S.C. Pro Am observations, July 31: Stroman 'still a Gamecock'

Posted by David Cloninger on July 31, 2013 

South Carolina Missouri Basketball

Brenton Williams and the Gamecocks will face Marshall this season.

L.G. PATTERSON — AP

The playoffs of the S.C. Pro Am began on Wednesday.

Playoff schedule:
All games at Heathwood Hall * Open to the public
FRIDAY
Chick-Fil-A (Marcus Stroman/Reggie Theus Jr.) vs. First Citizens Bank, 5:30 p.m.
Honda of Columbia (Brenton Williams) vs. General Information Services (Sindarius Thornwell/Ty Johnson), 6:45 p.m.
SATURDAY
Chick-Fil-A/First Citizens Bank winner vs. Palmetto Promotions (Jaylen Shaw), 3 p.m.
Honda of Columbia/General Information Services winner vs. USC Sports Medicine (Michael Carrera), 4:15 p.m.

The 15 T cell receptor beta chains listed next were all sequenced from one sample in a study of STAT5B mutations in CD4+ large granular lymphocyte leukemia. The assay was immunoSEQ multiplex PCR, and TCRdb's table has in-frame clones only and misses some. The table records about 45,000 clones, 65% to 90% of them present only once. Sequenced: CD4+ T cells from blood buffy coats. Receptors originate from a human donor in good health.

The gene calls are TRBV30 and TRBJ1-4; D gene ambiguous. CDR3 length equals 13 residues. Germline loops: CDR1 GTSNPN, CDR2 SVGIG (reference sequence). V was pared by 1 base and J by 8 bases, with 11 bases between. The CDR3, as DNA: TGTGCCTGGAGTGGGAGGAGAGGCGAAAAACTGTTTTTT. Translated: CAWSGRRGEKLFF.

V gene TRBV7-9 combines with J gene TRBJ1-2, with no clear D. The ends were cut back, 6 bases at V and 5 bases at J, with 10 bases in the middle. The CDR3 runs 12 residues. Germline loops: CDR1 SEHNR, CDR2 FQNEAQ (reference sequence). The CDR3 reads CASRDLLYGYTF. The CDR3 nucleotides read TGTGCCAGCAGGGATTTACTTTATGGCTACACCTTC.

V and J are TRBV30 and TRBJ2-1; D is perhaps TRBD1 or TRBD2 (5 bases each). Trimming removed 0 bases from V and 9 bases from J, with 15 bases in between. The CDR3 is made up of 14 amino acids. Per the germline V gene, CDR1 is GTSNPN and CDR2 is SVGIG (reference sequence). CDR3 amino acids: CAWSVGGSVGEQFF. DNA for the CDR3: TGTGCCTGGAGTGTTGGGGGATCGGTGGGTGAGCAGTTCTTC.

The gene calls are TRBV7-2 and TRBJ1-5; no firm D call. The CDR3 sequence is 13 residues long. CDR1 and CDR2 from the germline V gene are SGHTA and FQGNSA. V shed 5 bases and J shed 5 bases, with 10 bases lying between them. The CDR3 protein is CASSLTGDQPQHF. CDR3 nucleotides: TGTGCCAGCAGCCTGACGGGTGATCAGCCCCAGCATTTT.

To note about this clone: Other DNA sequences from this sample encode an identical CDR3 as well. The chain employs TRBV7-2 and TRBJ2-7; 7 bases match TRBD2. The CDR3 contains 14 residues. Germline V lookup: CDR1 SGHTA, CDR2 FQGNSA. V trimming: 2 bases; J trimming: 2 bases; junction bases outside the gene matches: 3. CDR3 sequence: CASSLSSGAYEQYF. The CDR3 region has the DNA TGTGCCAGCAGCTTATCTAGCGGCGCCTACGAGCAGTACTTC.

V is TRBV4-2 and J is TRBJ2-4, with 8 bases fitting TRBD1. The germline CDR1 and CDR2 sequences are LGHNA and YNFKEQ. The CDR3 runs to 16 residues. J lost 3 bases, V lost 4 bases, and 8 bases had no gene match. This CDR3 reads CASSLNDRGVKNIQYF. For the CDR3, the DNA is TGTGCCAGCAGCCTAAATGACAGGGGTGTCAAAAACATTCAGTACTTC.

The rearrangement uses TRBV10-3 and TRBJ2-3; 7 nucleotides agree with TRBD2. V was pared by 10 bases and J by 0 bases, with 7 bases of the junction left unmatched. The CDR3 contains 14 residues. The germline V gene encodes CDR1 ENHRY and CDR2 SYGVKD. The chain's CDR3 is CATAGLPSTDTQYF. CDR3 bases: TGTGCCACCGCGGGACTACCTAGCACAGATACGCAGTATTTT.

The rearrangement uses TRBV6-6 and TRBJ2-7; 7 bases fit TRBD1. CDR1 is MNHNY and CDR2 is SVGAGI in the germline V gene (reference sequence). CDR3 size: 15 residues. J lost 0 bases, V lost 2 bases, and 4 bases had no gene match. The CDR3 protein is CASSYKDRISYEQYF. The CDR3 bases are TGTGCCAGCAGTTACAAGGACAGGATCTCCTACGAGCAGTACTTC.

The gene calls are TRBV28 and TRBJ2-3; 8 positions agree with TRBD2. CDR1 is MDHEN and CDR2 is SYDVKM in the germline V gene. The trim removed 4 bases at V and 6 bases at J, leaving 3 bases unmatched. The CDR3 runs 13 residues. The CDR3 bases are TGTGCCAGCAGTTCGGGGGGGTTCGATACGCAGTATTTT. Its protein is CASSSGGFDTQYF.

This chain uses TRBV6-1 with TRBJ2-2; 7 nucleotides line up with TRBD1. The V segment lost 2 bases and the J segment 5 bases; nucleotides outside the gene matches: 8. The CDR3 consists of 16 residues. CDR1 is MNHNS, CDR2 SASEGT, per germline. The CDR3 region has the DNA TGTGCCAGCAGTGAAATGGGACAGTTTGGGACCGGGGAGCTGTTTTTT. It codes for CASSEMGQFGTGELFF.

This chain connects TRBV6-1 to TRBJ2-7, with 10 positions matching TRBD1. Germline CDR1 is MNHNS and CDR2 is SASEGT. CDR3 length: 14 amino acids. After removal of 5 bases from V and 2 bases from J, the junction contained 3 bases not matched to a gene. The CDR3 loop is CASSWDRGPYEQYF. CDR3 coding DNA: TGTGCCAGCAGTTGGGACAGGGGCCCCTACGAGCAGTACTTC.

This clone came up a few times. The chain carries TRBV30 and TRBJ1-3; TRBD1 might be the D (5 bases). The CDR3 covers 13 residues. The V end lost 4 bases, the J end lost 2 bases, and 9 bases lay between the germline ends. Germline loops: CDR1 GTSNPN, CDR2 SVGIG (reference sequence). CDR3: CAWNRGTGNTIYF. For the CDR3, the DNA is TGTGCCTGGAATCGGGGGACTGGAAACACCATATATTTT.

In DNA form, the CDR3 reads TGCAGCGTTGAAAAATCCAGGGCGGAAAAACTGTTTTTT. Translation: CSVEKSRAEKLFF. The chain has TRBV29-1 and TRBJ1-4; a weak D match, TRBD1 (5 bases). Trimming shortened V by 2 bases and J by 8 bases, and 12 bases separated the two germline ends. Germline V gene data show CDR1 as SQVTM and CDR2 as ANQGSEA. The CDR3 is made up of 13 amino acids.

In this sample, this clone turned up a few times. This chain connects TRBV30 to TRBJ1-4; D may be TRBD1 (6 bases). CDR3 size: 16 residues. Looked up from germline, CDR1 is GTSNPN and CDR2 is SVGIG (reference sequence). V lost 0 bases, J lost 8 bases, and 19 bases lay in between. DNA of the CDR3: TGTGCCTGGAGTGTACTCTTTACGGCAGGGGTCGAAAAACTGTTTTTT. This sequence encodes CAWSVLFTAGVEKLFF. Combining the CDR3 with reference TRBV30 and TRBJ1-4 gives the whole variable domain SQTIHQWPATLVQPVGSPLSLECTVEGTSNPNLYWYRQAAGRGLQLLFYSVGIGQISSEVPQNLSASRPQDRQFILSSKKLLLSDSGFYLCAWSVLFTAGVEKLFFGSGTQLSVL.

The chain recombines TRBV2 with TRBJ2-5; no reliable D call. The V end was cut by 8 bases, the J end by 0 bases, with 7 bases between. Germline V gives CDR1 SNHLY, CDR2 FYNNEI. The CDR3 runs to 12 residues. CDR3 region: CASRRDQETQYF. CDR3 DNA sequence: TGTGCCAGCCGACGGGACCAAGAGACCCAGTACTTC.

SUNDAY
Championship, 3 p.m.

GAME 1
Marcus Stroman: 9-of-16 (1-of-5 3), 19 pts, 9 reb, 13 ast, 4 stl
It had to be asked, so it was asked right away. Was there anything to worry about on USC’s end about Stroman’s comments earlier this week, that he may or may not be still committed to the Gamecocks?

“I’m still a Gamecock,” the rising Keenan High School senior (and USC’s only commit for the next class) said. “I just want to take visits, that’s it.” Stroman then answered in the affirmative when asked if he was still officially committed.

Nothing wrong with wanting to take more visits. Stroman committed so early (a year ago) that it’s natural to want to get some of the same attention that some of his buddies are getting. There is no worry from USC’s end and Stroman was completely at ease talking about it on Wednesday.

His game was very impressive. He told me earlier this summer that he wanted to cement his reputation as a pass-first point guard, a ball-handler that could score, as opposed to having to score, and he did that on Wednesday. He was only a rebound short of a triple-double; told that afterward, he smiled and shrugged. He was happy with the double-double.